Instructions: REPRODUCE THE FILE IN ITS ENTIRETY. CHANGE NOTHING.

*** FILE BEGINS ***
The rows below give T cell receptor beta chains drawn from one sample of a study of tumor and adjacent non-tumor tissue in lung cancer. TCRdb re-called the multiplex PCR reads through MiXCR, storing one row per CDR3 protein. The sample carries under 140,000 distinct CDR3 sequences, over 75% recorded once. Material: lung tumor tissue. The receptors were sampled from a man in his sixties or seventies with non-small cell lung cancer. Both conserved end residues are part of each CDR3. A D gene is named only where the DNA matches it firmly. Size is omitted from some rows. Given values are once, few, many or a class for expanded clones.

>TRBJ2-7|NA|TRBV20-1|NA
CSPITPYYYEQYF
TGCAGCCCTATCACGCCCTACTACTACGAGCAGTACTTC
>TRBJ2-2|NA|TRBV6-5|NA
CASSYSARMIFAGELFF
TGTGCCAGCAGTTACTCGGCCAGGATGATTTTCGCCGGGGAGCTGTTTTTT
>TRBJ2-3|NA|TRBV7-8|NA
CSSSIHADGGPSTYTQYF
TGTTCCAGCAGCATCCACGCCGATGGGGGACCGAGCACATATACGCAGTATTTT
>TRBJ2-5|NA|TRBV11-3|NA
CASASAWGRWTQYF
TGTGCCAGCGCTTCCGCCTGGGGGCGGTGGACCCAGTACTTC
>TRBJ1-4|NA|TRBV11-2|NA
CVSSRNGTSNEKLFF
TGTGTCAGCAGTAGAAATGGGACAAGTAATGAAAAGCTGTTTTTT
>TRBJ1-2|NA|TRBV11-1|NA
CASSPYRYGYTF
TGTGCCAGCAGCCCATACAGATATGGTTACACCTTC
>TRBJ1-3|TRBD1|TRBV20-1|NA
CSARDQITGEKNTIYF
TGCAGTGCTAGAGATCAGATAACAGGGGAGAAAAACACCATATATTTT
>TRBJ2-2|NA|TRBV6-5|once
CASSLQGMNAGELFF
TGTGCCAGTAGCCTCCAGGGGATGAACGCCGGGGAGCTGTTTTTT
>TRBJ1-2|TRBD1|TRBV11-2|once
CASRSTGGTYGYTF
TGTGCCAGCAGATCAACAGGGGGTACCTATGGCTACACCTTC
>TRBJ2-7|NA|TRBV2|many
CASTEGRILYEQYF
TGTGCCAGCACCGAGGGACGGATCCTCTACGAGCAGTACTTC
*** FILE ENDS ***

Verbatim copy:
The rows below give T cell receptor beta chains drawn from one sample of a study of tumor and adjacent non-tumor tissue in lung cancer. TCRdb re-called the multiplex PCR reads through MiXCR, storing one row per CDR3 protein. The sample carries under 140,000 distinct CDR3 sequences, over 75% recorded once. Material: lung tumor tissue. The receptors were sampled from a man in his sixties or seventies with non-small cell lung cancer. Both conserved end residues are part of each CDR3. A D gene is named only where the DNA matches it firmly. Size is omitted from some rows. Given values are once, few, many or a class for expanded clones.

>TRBJ2-7|NA|TRBV20-1|NA
CSPITPYYYEQYF
TGCAGCCCTATCACGCCCTACTACTACGAGCAGTACTTC
>TRBJ2-2|NA|TRBV6-5|NA
CASSYSARMIFAGELFF
TGTGCCAGCAGTTACTCGGCCAGGATGATTTTCGCCGGGGAGCTGTTTTTT
>TRBJ2-3|NA|TRBV7-8|NA
CSSSIHADGGPSTYTQYF
TGTTCCAGCAGCATCCACGCCGATGGGGGACCGAGCACATATACGCAGTATTTT
>TRBJ2-5|NA|TRBV11-3|NA
CASASAWGRWTQYF
TGTGCCAGCGCTTCCGCCTGGGGGCGGTGGACCCAGTACTTC
>TRBJ1-4|NA|TRBV11-2|NA
CVSSRNGTSNEKLFF
TGTGTCAGCAGTAGAAATGGGACAAGTAATGAAAAGCTGTTTTTT
>TRBJ1-2|NA|TRBV11-1|NA
CASSPYRYGYTF
TGTGCCAGCAGCCCATACAGATATGGTTACACCTTC
>TRBJ1-3|TRBD1|TRBV20-1|NA
CSARDQITGEKNTIYF
TGCAGTGCTAGAGATCAGATAACAGGGGAGAAAAACACCATATATTTT
>TRBJ2-2|NA|TRBV6-5|once
CASSLQGMNAGELFF
TGTGCCAGTAGCCTCCAGGGGATGAACGCCGGGGAGCTGTTTTTT
>TRBJ1-2|TRBD1|TRBV11-2|once
CASRSTGGTYGYTF
TGTGCCAGCAGATCAACAGGGGGTACCTATGGCTACACCTTC
>TRBJ2-7|NA|TRBV2|many
CASTEGRILYEQYF
TGTGCCAGCACCGAGGGACGGATCCTCTACGAGCAGTACTTC